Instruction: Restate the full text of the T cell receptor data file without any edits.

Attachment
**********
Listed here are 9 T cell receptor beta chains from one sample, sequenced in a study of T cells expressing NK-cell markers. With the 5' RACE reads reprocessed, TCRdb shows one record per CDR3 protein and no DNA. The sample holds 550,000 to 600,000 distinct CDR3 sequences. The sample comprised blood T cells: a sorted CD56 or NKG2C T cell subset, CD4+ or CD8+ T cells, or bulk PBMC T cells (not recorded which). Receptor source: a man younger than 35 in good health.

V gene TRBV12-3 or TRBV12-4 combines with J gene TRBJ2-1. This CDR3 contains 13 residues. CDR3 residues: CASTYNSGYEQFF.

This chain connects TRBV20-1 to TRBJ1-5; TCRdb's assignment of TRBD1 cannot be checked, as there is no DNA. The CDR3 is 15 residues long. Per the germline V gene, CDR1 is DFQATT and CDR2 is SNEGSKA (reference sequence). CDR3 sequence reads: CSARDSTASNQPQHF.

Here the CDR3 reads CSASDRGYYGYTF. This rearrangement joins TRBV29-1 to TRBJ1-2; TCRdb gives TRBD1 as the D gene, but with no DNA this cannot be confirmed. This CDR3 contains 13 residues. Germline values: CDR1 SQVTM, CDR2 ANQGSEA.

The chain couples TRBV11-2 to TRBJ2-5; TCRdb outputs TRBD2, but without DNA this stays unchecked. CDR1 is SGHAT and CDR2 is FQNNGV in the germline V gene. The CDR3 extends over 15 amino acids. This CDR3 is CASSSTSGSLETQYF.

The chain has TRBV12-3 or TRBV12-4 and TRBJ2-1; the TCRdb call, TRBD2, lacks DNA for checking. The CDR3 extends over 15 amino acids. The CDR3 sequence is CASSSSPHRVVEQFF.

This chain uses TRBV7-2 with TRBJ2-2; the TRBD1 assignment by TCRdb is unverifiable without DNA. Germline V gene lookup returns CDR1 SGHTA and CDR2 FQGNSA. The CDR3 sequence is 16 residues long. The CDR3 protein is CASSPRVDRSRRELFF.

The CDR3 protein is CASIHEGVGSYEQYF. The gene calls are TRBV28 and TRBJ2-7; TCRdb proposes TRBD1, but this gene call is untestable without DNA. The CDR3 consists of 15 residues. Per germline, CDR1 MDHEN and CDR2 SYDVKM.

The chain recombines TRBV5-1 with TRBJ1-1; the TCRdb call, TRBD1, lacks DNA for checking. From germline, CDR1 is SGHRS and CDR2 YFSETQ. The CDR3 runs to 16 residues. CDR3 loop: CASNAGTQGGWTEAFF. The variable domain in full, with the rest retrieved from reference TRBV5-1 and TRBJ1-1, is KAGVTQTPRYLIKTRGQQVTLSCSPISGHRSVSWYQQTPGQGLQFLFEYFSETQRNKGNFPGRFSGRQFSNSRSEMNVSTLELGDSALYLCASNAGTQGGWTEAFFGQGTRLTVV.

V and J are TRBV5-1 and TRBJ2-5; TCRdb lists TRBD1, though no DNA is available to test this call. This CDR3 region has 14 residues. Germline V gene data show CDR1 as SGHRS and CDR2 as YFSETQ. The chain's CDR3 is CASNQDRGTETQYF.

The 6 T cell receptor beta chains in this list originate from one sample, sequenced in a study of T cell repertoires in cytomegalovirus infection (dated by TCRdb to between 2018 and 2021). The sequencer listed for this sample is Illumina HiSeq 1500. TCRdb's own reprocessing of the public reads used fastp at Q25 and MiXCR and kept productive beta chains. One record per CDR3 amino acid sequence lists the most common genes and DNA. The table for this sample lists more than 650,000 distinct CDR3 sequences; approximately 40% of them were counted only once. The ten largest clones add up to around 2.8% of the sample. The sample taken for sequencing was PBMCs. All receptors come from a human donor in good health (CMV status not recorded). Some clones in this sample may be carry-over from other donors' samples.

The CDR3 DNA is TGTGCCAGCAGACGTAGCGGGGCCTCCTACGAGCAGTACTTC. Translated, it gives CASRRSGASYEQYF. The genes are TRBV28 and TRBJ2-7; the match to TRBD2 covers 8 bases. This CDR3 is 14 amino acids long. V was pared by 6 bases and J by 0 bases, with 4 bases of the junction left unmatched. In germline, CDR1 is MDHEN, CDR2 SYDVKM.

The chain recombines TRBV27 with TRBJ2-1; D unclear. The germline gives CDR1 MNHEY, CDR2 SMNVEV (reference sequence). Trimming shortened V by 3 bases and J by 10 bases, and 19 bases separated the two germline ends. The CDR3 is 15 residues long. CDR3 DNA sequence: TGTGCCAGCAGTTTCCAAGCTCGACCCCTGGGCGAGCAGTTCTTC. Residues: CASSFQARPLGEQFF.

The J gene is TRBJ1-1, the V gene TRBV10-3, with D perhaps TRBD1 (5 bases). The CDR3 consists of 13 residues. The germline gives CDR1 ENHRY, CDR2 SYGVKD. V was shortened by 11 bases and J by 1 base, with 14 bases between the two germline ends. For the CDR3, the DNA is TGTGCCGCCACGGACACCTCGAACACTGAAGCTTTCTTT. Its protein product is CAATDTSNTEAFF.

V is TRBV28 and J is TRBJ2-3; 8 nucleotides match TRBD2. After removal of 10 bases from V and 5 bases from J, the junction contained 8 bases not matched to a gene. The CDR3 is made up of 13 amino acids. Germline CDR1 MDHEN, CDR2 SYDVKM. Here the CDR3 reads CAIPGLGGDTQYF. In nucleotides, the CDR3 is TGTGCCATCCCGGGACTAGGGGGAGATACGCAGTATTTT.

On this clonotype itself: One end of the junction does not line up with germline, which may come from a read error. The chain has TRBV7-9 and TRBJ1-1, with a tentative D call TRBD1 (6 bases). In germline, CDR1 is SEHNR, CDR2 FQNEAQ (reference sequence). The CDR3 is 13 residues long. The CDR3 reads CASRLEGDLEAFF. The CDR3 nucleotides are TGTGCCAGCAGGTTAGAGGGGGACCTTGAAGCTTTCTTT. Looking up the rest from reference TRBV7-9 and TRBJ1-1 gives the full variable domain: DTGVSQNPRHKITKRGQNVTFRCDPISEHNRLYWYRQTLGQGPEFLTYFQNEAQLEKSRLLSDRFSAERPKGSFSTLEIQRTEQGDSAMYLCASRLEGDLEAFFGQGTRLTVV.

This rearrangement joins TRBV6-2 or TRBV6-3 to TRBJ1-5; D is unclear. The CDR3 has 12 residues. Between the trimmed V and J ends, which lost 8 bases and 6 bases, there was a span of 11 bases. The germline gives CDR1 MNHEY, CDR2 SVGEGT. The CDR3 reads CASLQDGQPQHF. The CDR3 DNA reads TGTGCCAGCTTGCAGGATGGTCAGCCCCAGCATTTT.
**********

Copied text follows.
Listed here are 9 T cell receptor beta chains from one sample, sequenced in a study of T cells expressing NK-cell markers. With the 5' RACE reads reprocessed, TCRdb shows one record per CDR3 protein and no DNA. The sample holds 550,000 to 600,000 distinct CDR3 sequences. The sample comprised blood T cells: a sorted CD56 or NKG2C T cell subset, CD4+ or CD8+ T cells, or bulk PBMC T cells (not recorded which). Receptor source: a man younger than 35 in good health.

V gene TRBV12-3 or TRBV12-4 combines with J gene TRBJ2-1. This CDR3 contains 13 residues. CDR3 residues: CASTYNSGYEQFF.

This chain connects TRBV20-1 to TRBJ1-5; TCRdb's assignment of TRBD1 cannot be checked, as there is no DNA. The CDR3 is 15 residues long. Per the germline V gene, CDR1 is DFQATT and CDR2 is SNEGSKA (reference sequence). CDR3 sequence reads: CSARDSTASNQPQHF.

Here the CDR3 reads CSASDRGYYGYTF. This rearrangement joins TRBV29-1 to TRBJ1-2; TCRdb gives TRBD1 as the D gene, but with no DNA this cannot be confirmed. This CDR3 contains 13 residues. Germline values: CDR1 SQVTM, CDR2 ANQGSEA.

The chain couples TRBV11-2 to TRBJ2-5; TCRdb outputs TRBD2, but without DNA this stays unchecked. CDR1 is SGHAT and CDR2 is FQNNGV in the germline V gene. The CDR3 extends over 15 amino acids. This CDR3 is CASSSTSGSLETQYF.

The chain has TRBV12-3 or TRBV12-4 and TRBJ2-1; the TCRdb call, TRBD2, lacks DNA for checking. The CDR3 extends over 15 amino acids. The CDR3 sequence is CASSSSPHRVVEQFF.

This chain uses TRBV7-2 with TRBJ2-2; the TRBD1 assignment by TCRdb is unverifiable without DNA. Germline V gene lookup returns CDR1 SGHTA and CDR2 FQGNSA. The CDR3 sequence is 16 residues long. The CDR3 protein is CASSPRVDRSRRELFF.

The CDR3 protein is CASIHEGVGSYEQYF. The gene calls are TRBV28 and TRBJ2-7; TCRdb proposes TRBD1, but this gene call is untestable without DNA. The CDR3 consists of 15 residues. Per germline, CDR1 MDHEN and CDR2 SYDVKM.

The chain recombines TRBV5-1 with TRBJ1-1; the TCRdb call, TRBD1, lacks DNA for checking. From germline, CDR1 is SGHRS and CDR2 YFSETQ. The CDR3 runs to 16 residues. CDR3 loop: CASNAGTQGGWTEAFF. The variable domain in full, with the rest retrieved from reference TRBV5-1 and TRBJ1-1, is KAGVTQTPRYLIKTRGQQVTLSCSPISGHRSVSWYQQTPGQGLQFLFEYFSETQRNKGNFPGRFSGRQFSNSRSEMNVSTLELGDSALYLCASNAGTQGGWTEAFFGQGTRLTVV.

V and J are TRBV5-1 and TRBJ2-5; TCRdb lists TRBD1, though no DNA is available to test this call. This CDR3 region has 14 residues. Germline V gene data show CDR1 as SGHRS and CDR2 as YFSETQ. The chain's CDR3 is CASNQDRGTETQYF.

The 6 T cell receptor beta chains in this list originate from one sample, sequenced in a study of T cell repertoires in cytomegalovirus infection (dated by TCRdb to between 2018 and 2021). The sequencer listed for this sample is Illumina HiSeq 1500. TCRdb's own reprocessing of the public reads used fastp at Q25 and MiXCR and kept productive beta chains. One record per CDR3 amino acid sequence lists the most common genes and DNA. The table for this sample lists more than 650,000 distinct CDR3 sequences; approximately 40% of them were counted only once. The ten largest clones add up to around 2.8% of the sample. The sample taken for sequencing was PBMCs. All receptors come from a human donor in good health (CMV status not recorded). Some clones in this sample may be carry-over from other donors' samples.

The CDR3 DNA is TGTGCCAGCAGACGTAGCGGGGCCTCCTACGAGCAGTACTTC. Translated, it gives CASRRSGASYEQYF. The genes are TRBV28 and TRBJ2-7; the match to TRBD2 covers 8 bases. This CDR3 is 14 amino acids long. V was pared by 6 bases and J by 0 bases, with 4 bases of the junction left unmatched. In germline, CDR1 is MDHEN, CDR2 SYDVKM.

The chain recombines TRBV27 with TRBJ2-1; D unclear. The germline gives CDR1 MNHEY, CDR2 SMNVEV (reference sequence). Trimming shortened V by 3 bases and J by 10 bases, and 19 bases separated the two germline ends. The CDR3 is 15 residues long. CDR3 DNA sequence: TGTGCCAGCAGTTTCCAAGCTCGACCCCTGGGCGAGCAGTTCTTC. Residues: CASSFQARPLGEQFF.

The J gene is TRBJ1-1, the V gene TRBV10-3, with D perhaps TRBD1 (5 bases). The CDR3 consists of 13 residues. The germline gives CDR1 ENHRY, CDR2 SYGVKD. V was shortened by 11 bases and J by 1 base, with 14 bases between the two germline ends. For the CDR3, the DNA is TGTGCCGCCACGGACACCTCGAACACTGAAGCTTTCTTT. Its protein product is CAATDTSNTEAFF.

V is TRBV28 and J is TRBJ2-3; 8 nucleotides match TRBD2. After removal of 10 bases from V and 5 bases from J, the junction contained 8 bases not matched to a gene. The CDR3 is made up of 13 amino acids. Germline CDR1 MDHEN, CDR2 SYDVKM. Here the CDR3 reads CAIPGLGGDTQYF. In nucleotides, the CDR3 is TGTGCCATCCCGGGACTAGGGGGAGATACGCAGTATTTT.

On this clonotype itself: One end of the junction does not line up with germline, which may come from a read error. The chain has TRBV7-9 and TRBJ1-1, with a tentative D call TRBD1 (6 bases). In germline, CDR1 is SEHNR, CDR2 FQNEAQ (reference sequence). The CDR3 is 13 residues long. The CDR3 reads CASRLEGDLEAFF. The CDR3 nucleotides are TGTGCCAGCAGGTTAGAGGGGGACCTTGAAGCTTTCTTT. Looking up the rest from reference TRBV7-9 and TRBJ1-1 gives the full variable domain: DTGVSQNPRHKITKRGQNVTFRCDPISEHNRLYWYRQTLGQGPEFLTYFQNEAQLEKSRLLSDRFSAERPKGSFSTLEIQRTEQGDSAMYLCASRLEGDLEAFFGQGTRLTVV.

This rearrangement joins TRBV6-2 or TRBV6-3 to TRBJ1-5; D is unclear. The CDR3 has 12 residues. Between the trimmed V and J ends, which lost 8 bases and 6 bases, there was a span of 11 bases. The germline gives CDR1 MNHEY, CDR2 SVGEGT. The CDR3 reads CASLQDGQPQHF. The CDR3 DNA reads TGTGCCAGCTTGCAGGATGGTCAGCCCCAGCATTTT.